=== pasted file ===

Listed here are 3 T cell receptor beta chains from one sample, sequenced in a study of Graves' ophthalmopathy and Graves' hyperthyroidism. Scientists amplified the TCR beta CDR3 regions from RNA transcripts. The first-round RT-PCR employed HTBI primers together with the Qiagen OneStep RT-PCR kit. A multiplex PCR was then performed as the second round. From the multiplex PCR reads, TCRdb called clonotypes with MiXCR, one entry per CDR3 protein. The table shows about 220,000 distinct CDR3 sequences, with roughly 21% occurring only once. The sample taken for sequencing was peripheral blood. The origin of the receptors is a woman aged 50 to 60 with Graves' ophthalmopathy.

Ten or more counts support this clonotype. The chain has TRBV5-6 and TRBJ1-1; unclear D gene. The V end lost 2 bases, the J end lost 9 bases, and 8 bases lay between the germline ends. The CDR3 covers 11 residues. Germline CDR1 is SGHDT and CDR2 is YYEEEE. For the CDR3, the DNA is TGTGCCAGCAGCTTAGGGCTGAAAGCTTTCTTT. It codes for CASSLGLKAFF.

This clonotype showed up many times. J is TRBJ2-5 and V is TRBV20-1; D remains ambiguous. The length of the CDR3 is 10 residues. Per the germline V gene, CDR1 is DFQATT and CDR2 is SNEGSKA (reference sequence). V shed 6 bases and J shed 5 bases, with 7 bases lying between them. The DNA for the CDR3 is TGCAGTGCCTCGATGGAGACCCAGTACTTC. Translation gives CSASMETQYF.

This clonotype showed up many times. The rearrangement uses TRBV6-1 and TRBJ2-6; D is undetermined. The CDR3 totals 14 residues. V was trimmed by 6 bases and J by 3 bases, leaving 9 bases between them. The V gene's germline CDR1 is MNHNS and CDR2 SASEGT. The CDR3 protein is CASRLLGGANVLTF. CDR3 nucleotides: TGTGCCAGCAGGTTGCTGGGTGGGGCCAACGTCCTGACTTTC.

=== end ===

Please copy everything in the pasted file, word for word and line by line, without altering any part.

Listed here are 3 T cell receptor beta chains from one sample, sequenced in a study of Graves' ophthalmopathy and Graves' hyperthyroidism. Scientists amplified the TCR beta CDR3 regions from RNA transcripts. The first-round RT-PCR employed HTBI primers together with the Qiagen OneStep RT-PCR kit. A multiplex PCR was then performed as the second round. From the multiplex PCR reads, TCRdb called clonotypes with MiXCR, one entry per CDR3 protein. The table shows about 220,000 distinct CDR3 sequences, with roughly 21% occurring only once. The sample taken for sequencing was peripheral blood. The origin of the receptors is a woman aged 50 to 60 with Graves' ophthalmopathy.

Ten or more counts support this clonotype. The chain has TRBV5-6 and TRBJ1-1; unclear D gene. The V end lost 2 bases, the J end lost 9 bases, and 8 bases lay between the germline ends. The CDR3 covers 11 residues. Germline CDR1 is SGHDT and CDR2 is YYEEEE. For the CDR3, the DNA is TGTGCCAGCAGCTTAGGGCTGAAAGCTTTCTTT. It codes for CASSLGLKAFF.

This clonotype showed up many times. J is TRBJ2-5 and V is TRBV20-1; D remains ambiguous. The length of the CDR3 is 10 residues. Per the germline V gene, CDR1 is DFQATT and CDR2 is SNEGSKA (reference sequence). V shed 6 bases and J shed 5 bases, with 7 bases lying between them. The DNA for the CDR3 is TGCAGTGCCTCGATGGAGACCCAGTACTTC. Translation gives CSASMETQYF.

This clonotype showed up many times. The rearrangement uses TRBV6-1 and TRBJ2-6; D is undetermined. The CDR3 totals 14 residues. V was trimmed by 6 bases and J by 3 bases, leaving 9 bases between them. The V gene's germline CDR1 is MNHNS and CDR2 SASEGT. The CDR3 protein is CASRLLGGANVLTF. CDR3 nucleotides: TGTGCCAGCAGGTTGCTGGGTGGGGCCAACGTCCTGACTTTC.